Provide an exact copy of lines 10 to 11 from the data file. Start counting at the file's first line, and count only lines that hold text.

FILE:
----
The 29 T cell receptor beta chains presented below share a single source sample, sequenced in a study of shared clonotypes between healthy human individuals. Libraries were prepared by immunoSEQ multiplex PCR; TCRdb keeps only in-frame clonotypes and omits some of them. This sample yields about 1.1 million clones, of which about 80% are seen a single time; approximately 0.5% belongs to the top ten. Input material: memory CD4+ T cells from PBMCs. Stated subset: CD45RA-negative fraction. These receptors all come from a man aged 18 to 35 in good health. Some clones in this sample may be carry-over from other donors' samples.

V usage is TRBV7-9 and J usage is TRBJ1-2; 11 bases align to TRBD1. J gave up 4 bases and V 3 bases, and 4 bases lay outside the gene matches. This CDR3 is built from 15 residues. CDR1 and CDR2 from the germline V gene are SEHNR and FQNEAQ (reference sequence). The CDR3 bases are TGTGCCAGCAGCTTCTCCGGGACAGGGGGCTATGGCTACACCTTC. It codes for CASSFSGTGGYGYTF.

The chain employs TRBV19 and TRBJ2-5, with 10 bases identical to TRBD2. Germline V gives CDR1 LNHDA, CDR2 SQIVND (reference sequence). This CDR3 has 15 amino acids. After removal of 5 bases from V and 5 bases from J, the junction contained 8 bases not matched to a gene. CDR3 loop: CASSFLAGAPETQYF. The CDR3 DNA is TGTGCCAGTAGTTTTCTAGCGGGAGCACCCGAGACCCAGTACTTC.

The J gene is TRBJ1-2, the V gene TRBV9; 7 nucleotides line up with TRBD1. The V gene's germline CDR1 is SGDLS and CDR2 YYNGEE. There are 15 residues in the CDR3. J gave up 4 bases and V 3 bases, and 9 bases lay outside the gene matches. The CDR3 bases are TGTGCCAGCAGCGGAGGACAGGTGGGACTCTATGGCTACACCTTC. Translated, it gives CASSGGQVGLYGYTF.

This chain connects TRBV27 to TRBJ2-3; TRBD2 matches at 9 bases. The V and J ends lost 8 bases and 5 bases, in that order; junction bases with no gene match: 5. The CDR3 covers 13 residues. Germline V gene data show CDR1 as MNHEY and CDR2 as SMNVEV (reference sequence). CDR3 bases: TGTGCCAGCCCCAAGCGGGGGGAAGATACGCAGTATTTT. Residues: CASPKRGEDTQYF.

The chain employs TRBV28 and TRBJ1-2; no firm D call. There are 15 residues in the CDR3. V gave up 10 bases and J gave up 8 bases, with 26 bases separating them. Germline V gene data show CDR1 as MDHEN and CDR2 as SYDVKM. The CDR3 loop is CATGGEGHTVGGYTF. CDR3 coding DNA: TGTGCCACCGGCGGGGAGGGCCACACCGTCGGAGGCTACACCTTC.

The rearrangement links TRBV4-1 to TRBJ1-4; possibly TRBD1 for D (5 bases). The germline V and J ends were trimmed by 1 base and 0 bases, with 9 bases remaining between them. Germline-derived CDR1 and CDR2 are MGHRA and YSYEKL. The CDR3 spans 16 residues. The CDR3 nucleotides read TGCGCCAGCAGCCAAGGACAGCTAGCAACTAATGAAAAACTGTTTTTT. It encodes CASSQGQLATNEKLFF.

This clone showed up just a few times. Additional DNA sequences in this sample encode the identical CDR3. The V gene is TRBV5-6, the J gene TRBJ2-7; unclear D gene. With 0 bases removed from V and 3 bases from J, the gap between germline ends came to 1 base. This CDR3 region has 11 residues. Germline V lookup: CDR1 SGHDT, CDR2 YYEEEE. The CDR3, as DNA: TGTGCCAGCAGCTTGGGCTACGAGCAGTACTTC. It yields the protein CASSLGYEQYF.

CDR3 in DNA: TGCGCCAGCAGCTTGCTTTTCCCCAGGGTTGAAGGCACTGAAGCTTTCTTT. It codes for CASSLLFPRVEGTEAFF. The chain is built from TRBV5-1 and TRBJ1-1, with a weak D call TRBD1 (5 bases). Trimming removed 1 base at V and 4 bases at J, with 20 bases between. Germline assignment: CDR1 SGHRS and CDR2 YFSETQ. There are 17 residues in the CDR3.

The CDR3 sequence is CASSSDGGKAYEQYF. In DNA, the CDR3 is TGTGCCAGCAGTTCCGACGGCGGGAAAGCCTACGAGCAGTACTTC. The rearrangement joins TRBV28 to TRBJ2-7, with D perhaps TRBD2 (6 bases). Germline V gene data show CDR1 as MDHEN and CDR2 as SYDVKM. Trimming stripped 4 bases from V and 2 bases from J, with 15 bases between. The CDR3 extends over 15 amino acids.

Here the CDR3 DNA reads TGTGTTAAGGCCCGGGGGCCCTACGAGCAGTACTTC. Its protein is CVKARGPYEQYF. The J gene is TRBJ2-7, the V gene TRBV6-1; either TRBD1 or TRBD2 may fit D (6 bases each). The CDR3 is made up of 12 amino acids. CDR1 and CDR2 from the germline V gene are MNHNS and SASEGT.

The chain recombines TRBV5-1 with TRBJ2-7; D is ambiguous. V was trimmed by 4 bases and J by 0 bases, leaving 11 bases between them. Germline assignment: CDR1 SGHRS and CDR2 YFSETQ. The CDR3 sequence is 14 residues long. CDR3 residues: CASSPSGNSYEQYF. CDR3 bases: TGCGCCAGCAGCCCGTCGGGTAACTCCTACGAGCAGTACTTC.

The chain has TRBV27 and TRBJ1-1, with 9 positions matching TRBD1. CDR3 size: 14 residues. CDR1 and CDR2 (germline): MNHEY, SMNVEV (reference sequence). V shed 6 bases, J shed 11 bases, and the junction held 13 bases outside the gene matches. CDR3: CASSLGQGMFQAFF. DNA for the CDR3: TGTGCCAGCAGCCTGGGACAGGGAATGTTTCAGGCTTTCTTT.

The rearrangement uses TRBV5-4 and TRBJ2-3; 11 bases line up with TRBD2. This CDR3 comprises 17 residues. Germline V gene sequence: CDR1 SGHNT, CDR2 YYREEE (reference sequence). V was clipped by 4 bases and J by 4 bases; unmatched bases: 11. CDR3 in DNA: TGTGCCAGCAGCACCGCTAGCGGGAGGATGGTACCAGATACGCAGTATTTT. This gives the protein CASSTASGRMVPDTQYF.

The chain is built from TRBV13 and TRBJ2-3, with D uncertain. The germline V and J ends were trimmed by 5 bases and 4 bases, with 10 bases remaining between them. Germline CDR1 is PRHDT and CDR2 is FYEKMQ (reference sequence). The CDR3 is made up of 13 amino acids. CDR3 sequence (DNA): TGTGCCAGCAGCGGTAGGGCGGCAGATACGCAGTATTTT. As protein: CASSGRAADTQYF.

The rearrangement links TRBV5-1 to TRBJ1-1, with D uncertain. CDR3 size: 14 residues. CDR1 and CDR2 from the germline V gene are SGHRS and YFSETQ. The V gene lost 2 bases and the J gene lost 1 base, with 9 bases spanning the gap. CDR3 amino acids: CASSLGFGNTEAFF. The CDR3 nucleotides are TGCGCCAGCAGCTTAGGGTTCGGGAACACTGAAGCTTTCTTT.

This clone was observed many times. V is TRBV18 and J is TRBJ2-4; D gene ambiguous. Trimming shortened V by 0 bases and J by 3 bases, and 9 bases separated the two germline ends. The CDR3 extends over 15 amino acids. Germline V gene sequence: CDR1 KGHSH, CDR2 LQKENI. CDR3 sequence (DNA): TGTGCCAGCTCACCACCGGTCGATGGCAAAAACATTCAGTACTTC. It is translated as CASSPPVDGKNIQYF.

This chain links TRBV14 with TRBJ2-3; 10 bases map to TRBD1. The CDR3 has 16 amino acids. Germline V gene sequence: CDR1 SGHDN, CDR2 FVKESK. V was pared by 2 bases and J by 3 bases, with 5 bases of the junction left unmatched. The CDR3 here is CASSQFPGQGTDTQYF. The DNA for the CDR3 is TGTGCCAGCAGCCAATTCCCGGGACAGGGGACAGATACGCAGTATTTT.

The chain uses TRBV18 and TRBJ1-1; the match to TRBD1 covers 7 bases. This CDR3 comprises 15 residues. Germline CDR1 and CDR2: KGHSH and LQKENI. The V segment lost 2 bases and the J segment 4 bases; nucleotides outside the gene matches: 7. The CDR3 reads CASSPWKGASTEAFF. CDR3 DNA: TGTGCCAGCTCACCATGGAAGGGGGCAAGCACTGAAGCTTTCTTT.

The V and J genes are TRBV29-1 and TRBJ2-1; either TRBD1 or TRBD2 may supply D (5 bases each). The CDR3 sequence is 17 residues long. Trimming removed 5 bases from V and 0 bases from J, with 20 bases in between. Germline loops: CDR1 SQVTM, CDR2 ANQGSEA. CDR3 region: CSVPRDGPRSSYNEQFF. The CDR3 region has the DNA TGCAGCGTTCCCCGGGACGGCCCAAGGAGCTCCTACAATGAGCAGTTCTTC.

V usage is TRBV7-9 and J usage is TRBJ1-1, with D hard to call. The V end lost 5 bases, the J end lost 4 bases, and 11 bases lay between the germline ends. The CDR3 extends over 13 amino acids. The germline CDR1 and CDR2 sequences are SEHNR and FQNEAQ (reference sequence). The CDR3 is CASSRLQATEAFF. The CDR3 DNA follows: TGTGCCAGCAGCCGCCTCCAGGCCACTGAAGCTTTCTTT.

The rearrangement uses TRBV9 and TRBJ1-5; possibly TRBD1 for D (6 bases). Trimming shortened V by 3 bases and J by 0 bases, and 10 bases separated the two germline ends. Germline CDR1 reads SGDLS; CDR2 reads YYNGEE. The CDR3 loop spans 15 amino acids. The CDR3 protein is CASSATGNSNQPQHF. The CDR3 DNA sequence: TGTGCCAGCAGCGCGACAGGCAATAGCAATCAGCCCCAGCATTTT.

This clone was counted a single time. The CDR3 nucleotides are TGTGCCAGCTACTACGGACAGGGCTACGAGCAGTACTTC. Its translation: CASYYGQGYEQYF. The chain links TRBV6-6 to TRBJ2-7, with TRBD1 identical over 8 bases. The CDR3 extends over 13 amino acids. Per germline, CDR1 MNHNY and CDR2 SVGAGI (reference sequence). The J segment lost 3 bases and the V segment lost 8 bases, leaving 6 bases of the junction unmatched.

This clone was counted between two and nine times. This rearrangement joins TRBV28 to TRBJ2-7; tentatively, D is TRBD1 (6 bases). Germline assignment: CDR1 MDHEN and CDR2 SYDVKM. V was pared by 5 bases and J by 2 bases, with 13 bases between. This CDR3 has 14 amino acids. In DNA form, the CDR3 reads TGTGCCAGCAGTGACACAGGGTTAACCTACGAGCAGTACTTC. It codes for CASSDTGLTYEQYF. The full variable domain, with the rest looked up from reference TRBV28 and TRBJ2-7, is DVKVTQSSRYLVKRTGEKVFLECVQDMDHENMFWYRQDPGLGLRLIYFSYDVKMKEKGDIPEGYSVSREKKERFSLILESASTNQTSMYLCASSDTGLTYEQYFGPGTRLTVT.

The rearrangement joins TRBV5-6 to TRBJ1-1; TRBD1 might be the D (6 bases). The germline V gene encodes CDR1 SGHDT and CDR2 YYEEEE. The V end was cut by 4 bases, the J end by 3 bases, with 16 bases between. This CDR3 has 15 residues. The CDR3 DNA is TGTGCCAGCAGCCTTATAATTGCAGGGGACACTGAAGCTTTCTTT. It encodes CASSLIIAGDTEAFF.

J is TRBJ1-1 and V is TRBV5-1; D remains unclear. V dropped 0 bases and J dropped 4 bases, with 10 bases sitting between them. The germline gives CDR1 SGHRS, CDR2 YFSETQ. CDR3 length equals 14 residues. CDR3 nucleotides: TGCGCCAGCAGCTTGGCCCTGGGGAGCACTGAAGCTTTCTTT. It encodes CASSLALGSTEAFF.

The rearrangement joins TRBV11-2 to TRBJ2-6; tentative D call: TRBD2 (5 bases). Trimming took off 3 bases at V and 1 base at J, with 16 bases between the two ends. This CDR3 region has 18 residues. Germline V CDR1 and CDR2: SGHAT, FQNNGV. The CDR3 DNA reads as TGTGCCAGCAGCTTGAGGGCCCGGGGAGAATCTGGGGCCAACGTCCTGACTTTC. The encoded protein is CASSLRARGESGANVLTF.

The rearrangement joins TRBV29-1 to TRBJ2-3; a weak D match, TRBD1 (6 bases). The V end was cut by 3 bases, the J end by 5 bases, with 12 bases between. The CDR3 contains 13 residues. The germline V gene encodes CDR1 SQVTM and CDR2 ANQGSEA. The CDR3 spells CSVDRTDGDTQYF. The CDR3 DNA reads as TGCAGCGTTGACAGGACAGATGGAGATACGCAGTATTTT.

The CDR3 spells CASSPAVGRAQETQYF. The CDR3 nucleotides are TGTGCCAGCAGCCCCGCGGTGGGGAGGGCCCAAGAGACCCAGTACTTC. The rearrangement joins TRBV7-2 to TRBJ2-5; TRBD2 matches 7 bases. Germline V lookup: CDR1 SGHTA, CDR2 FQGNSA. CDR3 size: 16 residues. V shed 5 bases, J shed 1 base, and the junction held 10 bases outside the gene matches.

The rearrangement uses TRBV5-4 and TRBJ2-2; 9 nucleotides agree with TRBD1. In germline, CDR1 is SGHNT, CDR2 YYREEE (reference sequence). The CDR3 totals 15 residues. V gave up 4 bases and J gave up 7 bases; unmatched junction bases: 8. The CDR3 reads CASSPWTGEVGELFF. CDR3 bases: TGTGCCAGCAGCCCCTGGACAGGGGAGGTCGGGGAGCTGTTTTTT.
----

The CDR3 sequence is CASSSDGGKAYEQYF. In DNA, the CDR3 is TGTGCCAGCAGTTCCGACGGCGGGAAAGCCTACGAGCAGTACTTC. The rearrangement joins TRBV28 to TRBJ2-7, with D perhaps TRBD2 (6 bases). Germline V gene data show CDR1 as MDHEN and CDR2 as SYDVKM. Trimming stripped 4 bases from V and 2 bases from J, with 15 bases between. The CDR3 extends over 15 amino acids.

Here the CDR3 DNA reads TGTGTTAAGGCCCGGGGGCCCTACGAGCAGTACTTC. Its protein is CVKARGPYEQYF. The J gene is TRBJ2-7, the V gene TRBV6-1; either TRBD1 or TRBD2 may fit D (6 bases each). The CDR3 is made up of 12 amino acids. CDR1 and CDR2 from the germline V gene are MNHNS and SASEGT.